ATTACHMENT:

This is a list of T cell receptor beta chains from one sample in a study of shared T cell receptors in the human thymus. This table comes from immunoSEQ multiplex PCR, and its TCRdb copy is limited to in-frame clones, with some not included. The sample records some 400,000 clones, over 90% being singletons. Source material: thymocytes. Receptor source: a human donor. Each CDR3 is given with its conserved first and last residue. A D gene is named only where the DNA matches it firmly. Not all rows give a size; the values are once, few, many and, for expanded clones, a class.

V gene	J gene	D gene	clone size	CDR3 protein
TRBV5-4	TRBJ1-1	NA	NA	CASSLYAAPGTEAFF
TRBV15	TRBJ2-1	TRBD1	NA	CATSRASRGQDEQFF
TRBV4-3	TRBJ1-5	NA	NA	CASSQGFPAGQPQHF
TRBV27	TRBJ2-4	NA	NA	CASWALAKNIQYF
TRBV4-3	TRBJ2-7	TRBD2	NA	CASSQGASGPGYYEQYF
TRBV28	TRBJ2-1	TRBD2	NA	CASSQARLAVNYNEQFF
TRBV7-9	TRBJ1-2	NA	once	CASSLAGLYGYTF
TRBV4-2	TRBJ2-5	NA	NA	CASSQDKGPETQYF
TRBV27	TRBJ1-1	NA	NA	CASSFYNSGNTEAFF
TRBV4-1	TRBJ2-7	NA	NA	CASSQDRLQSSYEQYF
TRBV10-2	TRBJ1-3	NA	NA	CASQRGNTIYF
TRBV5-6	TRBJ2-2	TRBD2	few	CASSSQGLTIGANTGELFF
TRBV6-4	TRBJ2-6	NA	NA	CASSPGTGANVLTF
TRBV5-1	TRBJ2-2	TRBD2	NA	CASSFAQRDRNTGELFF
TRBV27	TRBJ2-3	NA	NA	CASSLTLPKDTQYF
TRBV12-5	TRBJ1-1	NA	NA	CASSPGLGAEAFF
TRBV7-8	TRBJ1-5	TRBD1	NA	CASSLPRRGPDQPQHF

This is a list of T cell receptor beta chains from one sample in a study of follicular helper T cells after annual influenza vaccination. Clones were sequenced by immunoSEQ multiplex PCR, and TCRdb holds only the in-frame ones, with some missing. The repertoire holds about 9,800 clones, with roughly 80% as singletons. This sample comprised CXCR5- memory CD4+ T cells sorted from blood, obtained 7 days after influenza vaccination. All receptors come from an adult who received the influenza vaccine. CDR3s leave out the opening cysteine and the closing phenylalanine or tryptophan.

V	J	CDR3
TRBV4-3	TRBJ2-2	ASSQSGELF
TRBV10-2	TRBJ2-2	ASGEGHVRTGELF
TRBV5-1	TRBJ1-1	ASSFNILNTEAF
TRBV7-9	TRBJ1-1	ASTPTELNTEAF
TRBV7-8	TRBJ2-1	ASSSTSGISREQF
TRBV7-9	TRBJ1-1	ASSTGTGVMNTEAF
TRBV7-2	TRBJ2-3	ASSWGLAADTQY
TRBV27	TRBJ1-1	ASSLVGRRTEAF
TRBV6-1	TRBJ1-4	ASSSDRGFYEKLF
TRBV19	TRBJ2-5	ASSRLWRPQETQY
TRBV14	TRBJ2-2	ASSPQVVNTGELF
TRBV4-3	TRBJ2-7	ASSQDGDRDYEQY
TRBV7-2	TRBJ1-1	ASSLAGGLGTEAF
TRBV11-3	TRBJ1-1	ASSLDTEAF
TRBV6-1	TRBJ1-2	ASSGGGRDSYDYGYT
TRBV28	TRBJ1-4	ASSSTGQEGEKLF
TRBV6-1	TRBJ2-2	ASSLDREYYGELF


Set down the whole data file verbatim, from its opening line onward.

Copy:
This is a list of T cell receptor beta chains from one sample in a study of shared T cell receptors in the human thymus. This table comes from immunoSEQ multiplex PCR, and its TCRdb copy is limited to in-frame clones, with some not included. The sample records some 400,000 clones, over 90% being singletons. Source material: thymocytes. Receptor source: a human donor. Each CDR3 is given with its conserved first and last residue. A D gene is named only where the DNA matches it firmly. Not all rows give a size; the values are once, few, many and, for expanded clones, a class.

V gene	J gene	D gene	clone size	CDR3 protein
TRBV5-4	TRBJ1-1	NA	NA	CASSLYAAPGTEAFF
TRBV15	TRBJ2-1	TRBD1	NA	CATSRASRGQDEQFF
TRBV4-3	TRBJ1-5	NA	NA	CASSQGFPAGQPQHF
TRBV27	TRBJ2-4	NA	NA	CASWALAKNIQYF
TRBV4-3	TRBJ2-7	TRBD2	NA	CASSQGASGPGYYEQYF
TRBV28	TRBJ2-1	TRBD2	NA	CASSQARLAVNYNEQFF
TRBV7-9	TRBJ1-2	NA	once	CASSLAGLYGYTF
TRBV4-2	TRBJ2-5	NA	NA	CASSQDKGPETQYF
TRBV27	TRBJ1-1	NA	NA	CASSFYNSGNTEAFF
TRBV4-1	TRBJ2-7	NA	NA	CASSQDRLQSSYEQYF
TRBV10-2	TRBJ1-3	NA	NA	CASQRGNTIYF
TRBV5-6	TRBJ2-2	TRBD2	few	CASSSQGLTIGANTGELFF
TRBV6-4	TRBJ2-6	NA	NA	CASSPGTGANVLTF
TRBV5-1	TRBJ2-2	TRBD2	NA	CASSFAQRDRNTGELFF
TRBV27	TRBJ2-3	NA	NA	CASSLTLPKDTQYF
TRBV12-5	TRBJ1-1	NA	NA	CASSPGLGAEAFF
TRBV7-8	TRBJ1-5	TRBD1	NA	CASSLPRRGPDQPQHF

This is a list of T cell receptor beta chains from one sample in a study of follicular helper T cells after annual influenza vaccination. Clones were sequenced by immunoSEQ multiplex PCR, and TCRdb holds only the in-frame ones, with some missing. The repertoire holds about 9,800 clones, with roughly 80% as singletons. This sample comprised CXCR5- memory CD4+ T cells sorted from blood, obtained 7 days after influenza vaccination. All receptors come from an adult who received the influenza vaccine. CDR3s leave out the opening cysteine and the closing phenylalanine or tryptophan.

V	J	CDR3
TRBV4-3	TRBJ2-2	ASSQSGELF
TRBV10-2	TRBJ2-2	ASGEGHVRTGELF
TRBV5-1	TRBJ1-1	ASSFNILNTEAF
TRBV7-9	TRBJ1-1	ASTPTELNTEAF
TRBV7-8	TRBJ2-1	ASSSTSGISREQF
TRBV7-9	TRBJ1-1	ASSTGTGVMNTEAF
TRBV7-2	TRBJ2-3	ASSWGLAADTQY
TRBV27	TRBJ1-1	ASSLVGRRTEAF
TRBV6-1	TRBJ1-4	ASSSDRGFYEKLF
TRBV19	TRBJ2-5	ASSRLWRPQETQY
TRBV14	TRBJ2-2	ASSPQVVNTGELF
TRBV4-3	TRBJ2-7	ASSQDGDRDYEQY
TRBV7-2	TRBJ1-1	ASSLAGGLGTEAF
TRBV11-3	TRBJ1-1	ASSLDTEAF
TRBV6-1	TRBJ1-2	ASSGGGRDSYDYGYT
TRBV28	TRBJ1-4	ASSSTGQEGEKLF
TRBV6-1	TRBJ2-2	ASSLDREYYGELF